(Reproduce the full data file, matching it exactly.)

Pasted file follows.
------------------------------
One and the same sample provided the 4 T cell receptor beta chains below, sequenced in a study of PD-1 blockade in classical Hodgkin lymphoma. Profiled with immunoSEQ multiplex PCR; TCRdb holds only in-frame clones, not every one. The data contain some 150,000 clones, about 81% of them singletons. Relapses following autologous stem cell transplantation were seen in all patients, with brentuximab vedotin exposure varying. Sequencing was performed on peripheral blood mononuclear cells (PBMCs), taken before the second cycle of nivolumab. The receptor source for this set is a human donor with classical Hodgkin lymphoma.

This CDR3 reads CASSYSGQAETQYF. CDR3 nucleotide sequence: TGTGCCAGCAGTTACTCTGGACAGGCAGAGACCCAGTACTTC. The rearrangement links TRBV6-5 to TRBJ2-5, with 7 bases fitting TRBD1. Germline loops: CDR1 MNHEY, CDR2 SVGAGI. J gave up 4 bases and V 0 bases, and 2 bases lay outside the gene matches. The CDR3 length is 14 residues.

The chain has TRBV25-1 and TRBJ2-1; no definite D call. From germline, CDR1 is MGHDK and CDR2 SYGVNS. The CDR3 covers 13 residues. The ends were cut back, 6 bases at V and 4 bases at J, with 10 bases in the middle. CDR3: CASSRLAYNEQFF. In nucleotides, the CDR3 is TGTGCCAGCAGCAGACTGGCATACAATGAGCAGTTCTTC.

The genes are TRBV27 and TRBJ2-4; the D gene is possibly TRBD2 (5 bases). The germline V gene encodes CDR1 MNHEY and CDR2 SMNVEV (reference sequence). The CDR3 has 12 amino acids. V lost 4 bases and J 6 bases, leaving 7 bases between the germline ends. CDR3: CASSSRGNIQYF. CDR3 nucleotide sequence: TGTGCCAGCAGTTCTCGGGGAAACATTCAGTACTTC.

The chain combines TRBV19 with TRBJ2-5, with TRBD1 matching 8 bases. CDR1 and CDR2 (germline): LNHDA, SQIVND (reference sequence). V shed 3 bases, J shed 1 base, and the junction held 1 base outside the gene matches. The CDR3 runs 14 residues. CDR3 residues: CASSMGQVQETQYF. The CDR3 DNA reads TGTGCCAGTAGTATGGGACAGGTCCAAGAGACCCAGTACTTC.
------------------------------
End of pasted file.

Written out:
One and the same sample provided the 4 T cell receptor beta chains below, sequenced in a study of PD-1 blockade in classical Hodgkin lymphoma. Profiled with immunoSEQ multiplex PCR; TCRdb holds only in-frame clones, not every one. The data contain some 150,000 clones, about 81% of them singletons. Relapses following autologous stem cell transplantation were seen in all patients, with brentuximab vedotin exposure varying. Sequencing was performed on peripheral blood mononuclear cells (PBMCs), taken before the second cycle of nivolumab. The receptor source for this set is a human donor with classical Hodgkin lymphoma.

This CDR3 reads CASSYSGQAETQYF. CDR3 nucleotide sequence: TGTGCCAGCAGTTACTCTGGACAGGCAGAGACCCAGTACTTC. The rearrangement links TRBV6-5 to TRBJ2-5, with 7 bases fitting TRBD1. Germline loops: CDR1 MNHEY, CDR2 SVGAGI. J gave up 4 bases and V 0 bases, and 2 bases lay outside the gene matches. The CDR3 length is 14 residues.

The chain has TRBV25-1 and TRBJ2-1; no definite D call. From germline, CDR1 is MGHDK and CDR2 SYGVNS. The CDR3 covers 13 residues. The ends were cut back, 6 bases at V and 4 bases at J, with 10 bases in the middle. CDR3: CASSRLAYNEQFF. In nucleotides, the CDR3 is TGTGCCAGCAGCAGACTGGCATACAATGAGCAGTTCTTC.

The genes are TRBV27 and TRBJ2-4; the D gene is possibly TRBD2 (5 bases). The germline V gene encodes CDR1 MNHEY and CDR2 SMNVEV (reference sequence). The CDR3 has 12 amino acids. V lost 4 bases and J 6 bases, leaving 7 bases between the germline ends. CDR3: CASSSRGNIQYF. CDR3 nucleotide sequence: TGTGCCAGCAGTTCTCGGGGAAACATTCAGTACTTC.

The chain combines TRBV19 with TRBJ2-5, with TRBD1 matching 8 bases. CDR1 and CDR2 (germline): LNHDA, SQIVND (reference sequence). V shed 3 bases, J shed 1 base, and the junction held 1 base outside the gene matches. The CDR3 runs 14 residues. CDR3 residues: CASSMGQVQETQYF. The CDR3 DNA reads TGTGCCAGTAGTATGGGACAGGTCCAAGAGACCCAGTACTTC.